Daniel R. May graduated with a degree in ocean engineering from the U.S. Coast Guard Academy in New London, Connecticut, in the class of 1979. During his time as the ocean engineer for the Fifth Coast Guard District, Dan worked on lighthouse projects from Delaware Bay to the Carolinas. Dan eventually moved to Civil Engineering Unit Providence, Rhode Island, where he served as the project engineer for several major lighthouse projects including the relocation of Block Island Southeast Light, the first move of a major lighthouse structure in the United States. Dan retired as a rear admiral in 2013. He is the author of a new book published by the U.S. Lighthouse Society, called Preserving America’s Lighthouses: Memoirs of a Coast Guard Ocean Engineer.
Tawas Point Lighthouse is located in Tawas Point State Park in the northeastern part of Michigan’s Lower Peninsula. The State of Michigan acquired Tawas Point Light Station from the Coast Guard in 2002. Today, it’s one of twelve sites that comprise the Michigan History Center. Laurie Perkins is the Southern Lower Peninsula Historian for the Michigan History Center and she also coordinates the keeper program at Tawas Point Lighthouse. In this interview, Laurie describes the recent restoration of the lighthouse and also the keepers program, which is returning after an absence of a few years.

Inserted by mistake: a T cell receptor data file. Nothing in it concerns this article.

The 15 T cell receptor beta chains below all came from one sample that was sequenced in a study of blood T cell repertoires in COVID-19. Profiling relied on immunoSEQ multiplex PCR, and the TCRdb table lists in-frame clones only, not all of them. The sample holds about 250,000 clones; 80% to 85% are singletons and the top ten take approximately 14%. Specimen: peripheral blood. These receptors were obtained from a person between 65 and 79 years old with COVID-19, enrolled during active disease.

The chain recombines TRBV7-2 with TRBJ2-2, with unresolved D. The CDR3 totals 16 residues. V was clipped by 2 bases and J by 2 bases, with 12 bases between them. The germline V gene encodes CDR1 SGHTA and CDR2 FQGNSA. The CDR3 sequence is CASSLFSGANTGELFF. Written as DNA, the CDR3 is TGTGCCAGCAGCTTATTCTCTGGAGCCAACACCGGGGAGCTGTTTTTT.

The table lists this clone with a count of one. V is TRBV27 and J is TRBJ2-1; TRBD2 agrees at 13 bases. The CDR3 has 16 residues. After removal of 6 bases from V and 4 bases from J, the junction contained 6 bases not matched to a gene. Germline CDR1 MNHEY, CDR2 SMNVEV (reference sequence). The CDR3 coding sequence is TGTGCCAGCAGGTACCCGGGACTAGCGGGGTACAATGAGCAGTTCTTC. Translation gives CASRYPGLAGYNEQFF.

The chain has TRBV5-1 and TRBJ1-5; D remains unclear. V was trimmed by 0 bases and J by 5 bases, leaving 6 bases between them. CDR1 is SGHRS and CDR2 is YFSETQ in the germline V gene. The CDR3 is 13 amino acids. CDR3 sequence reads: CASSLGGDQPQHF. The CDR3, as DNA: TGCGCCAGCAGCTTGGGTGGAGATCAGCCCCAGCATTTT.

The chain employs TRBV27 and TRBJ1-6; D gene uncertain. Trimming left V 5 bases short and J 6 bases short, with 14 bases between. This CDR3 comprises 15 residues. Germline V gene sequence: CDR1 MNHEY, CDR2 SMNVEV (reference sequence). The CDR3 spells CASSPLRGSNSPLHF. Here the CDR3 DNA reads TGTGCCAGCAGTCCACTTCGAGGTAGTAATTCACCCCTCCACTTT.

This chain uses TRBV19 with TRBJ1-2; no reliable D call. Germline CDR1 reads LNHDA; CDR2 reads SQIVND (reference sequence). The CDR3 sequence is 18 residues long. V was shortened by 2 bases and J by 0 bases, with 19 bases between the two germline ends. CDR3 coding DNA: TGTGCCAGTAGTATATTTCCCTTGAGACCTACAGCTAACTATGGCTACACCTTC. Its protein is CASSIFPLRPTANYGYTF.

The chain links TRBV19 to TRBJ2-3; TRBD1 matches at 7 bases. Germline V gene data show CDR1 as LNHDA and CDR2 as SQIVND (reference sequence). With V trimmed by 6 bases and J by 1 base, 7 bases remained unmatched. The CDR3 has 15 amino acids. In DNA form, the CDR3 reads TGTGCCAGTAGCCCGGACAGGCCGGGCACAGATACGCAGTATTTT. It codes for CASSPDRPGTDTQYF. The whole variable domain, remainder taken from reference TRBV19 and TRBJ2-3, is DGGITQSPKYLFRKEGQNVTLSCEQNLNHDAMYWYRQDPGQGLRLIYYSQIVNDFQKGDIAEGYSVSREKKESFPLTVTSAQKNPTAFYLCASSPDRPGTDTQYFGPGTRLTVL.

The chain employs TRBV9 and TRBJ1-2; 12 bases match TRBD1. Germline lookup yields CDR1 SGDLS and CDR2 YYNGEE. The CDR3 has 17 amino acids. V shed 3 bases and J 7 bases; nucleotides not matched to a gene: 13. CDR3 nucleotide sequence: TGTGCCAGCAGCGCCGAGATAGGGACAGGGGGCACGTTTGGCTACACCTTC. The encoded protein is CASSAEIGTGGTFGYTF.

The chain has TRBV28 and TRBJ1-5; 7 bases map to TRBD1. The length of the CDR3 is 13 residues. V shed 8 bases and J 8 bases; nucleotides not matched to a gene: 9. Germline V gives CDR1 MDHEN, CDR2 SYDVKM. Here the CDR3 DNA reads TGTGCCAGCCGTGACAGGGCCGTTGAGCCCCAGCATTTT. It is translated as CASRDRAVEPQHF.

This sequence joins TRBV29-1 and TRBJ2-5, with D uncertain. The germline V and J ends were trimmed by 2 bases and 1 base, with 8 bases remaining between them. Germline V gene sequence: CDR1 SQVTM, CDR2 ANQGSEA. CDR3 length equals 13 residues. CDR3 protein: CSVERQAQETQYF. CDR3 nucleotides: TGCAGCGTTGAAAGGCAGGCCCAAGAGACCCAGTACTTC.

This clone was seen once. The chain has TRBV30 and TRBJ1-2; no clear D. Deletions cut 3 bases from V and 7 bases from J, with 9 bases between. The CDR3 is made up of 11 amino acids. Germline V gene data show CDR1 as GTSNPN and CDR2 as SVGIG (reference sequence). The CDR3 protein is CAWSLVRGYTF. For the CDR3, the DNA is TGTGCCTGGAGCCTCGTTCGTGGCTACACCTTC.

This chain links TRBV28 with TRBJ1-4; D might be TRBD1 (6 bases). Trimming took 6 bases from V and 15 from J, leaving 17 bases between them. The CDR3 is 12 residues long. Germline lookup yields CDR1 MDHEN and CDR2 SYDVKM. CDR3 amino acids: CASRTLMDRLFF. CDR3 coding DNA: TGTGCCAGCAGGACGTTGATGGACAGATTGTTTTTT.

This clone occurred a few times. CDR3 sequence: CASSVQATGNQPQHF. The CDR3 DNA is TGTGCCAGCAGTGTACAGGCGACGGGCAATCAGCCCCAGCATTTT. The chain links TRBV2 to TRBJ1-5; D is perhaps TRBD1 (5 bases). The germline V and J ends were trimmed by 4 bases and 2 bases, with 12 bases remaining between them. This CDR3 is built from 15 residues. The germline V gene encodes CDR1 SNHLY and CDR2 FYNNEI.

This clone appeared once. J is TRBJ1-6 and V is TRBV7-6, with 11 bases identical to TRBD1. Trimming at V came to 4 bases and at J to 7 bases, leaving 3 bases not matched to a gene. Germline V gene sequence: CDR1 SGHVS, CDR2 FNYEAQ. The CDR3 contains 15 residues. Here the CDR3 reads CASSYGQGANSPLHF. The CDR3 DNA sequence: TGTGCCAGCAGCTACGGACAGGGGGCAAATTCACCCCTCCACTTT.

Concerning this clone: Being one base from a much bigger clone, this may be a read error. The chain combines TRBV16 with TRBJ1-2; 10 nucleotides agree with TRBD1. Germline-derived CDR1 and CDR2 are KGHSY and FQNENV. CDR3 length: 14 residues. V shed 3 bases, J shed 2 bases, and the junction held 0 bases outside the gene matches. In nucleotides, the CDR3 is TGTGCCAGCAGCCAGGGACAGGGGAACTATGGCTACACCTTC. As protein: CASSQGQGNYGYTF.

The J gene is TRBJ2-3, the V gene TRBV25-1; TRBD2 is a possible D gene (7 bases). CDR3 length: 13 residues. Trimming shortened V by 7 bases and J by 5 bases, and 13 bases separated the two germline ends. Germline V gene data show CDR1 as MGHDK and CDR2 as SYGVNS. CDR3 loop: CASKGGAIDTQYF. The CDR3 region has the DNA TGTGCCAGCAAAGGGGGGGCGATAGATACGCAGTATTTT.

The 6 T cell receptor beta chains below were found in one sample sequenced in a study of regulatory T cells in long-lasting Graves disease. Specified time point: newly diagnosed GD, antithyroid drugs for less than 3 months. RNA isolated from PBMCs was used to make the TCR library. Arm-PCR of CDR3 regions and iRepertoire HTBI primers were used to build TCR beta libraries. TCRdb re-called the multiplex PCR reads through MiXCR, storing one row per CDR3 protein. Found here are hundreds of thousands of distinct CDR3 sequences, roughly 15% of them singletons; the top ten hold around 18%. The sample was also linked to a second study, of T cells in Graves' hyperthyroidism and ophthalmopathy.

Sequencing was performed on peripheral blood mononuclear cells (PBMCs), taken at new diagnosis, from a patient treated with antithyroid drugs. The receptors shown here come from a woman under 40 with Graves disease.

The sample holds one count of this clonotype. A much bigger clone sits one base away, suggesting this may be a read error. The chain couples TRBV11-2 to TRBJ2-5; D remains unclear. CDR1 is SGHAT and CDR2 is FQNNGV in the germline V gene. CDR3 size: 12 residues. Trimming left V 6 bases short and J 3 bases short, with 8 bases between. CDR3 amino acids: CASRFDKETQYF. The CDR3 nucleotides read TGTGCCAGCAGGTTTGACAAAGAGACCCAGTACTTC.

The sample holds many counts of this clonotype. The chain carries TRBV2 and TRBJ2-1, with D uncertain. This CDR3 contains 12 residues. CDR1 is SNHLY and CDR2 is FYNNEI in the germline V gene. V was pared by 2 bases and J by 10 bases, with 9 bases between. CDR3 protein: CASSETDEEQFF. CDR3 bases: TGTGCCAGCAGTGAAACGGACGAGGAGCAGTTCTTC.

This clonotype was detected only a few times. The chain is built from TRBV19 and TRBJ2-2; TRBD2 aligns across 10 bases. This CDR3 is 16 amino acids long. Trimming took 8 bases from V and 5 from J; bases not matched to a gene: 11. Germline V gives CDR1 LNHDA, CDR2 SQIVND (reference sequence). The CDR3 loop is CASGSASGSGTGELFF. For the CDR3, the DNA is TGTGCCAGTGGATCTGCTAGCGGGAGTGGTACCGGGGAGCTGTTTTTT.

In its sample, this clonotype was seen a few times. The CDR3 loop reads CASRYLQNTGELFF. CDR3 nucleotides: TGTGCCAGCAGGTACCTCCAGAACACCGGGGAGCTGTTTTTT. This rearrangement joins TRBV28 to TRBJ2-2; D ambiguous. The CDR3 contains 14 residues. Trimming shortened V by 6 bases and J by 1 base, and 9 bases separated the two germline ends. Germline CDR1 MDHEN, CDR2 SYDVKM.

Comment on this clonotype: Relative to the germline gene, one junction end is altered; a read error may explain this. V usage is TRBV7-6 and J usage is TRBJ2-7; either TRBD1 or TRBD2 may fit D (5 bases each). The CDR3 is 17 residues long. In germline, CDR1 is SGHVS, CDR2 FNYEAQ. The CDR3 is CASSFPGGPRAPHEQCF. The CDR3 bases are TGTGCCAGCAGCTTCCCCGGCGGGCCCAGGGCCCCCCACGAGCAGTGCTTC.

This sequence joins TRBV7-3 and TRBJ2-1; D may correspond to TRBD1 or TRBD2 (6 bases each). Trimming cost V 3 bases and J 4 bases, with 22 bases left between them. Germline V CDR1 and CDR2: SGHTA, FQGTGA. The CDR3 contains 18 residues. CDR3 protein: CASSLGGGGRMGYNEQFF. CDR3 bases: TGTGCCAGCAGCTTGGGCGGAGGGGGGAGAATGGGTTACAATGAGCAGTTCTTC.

Jeremy D’Entremont is the author of more than 20 books and hundreds of articles on lighthouses and maritime history. He is the president and historian for the American Lighthouse Foundation and founder of Friends of Portsmouth Harbor Lighthouses, and he has lectured and narrated cruises throughout the Northeast and in other regions. He is also the producer and host of the U.S. Lighthouse Society podcast, “Light Hearted.” He can be emailed at Jeremy@uslhs.org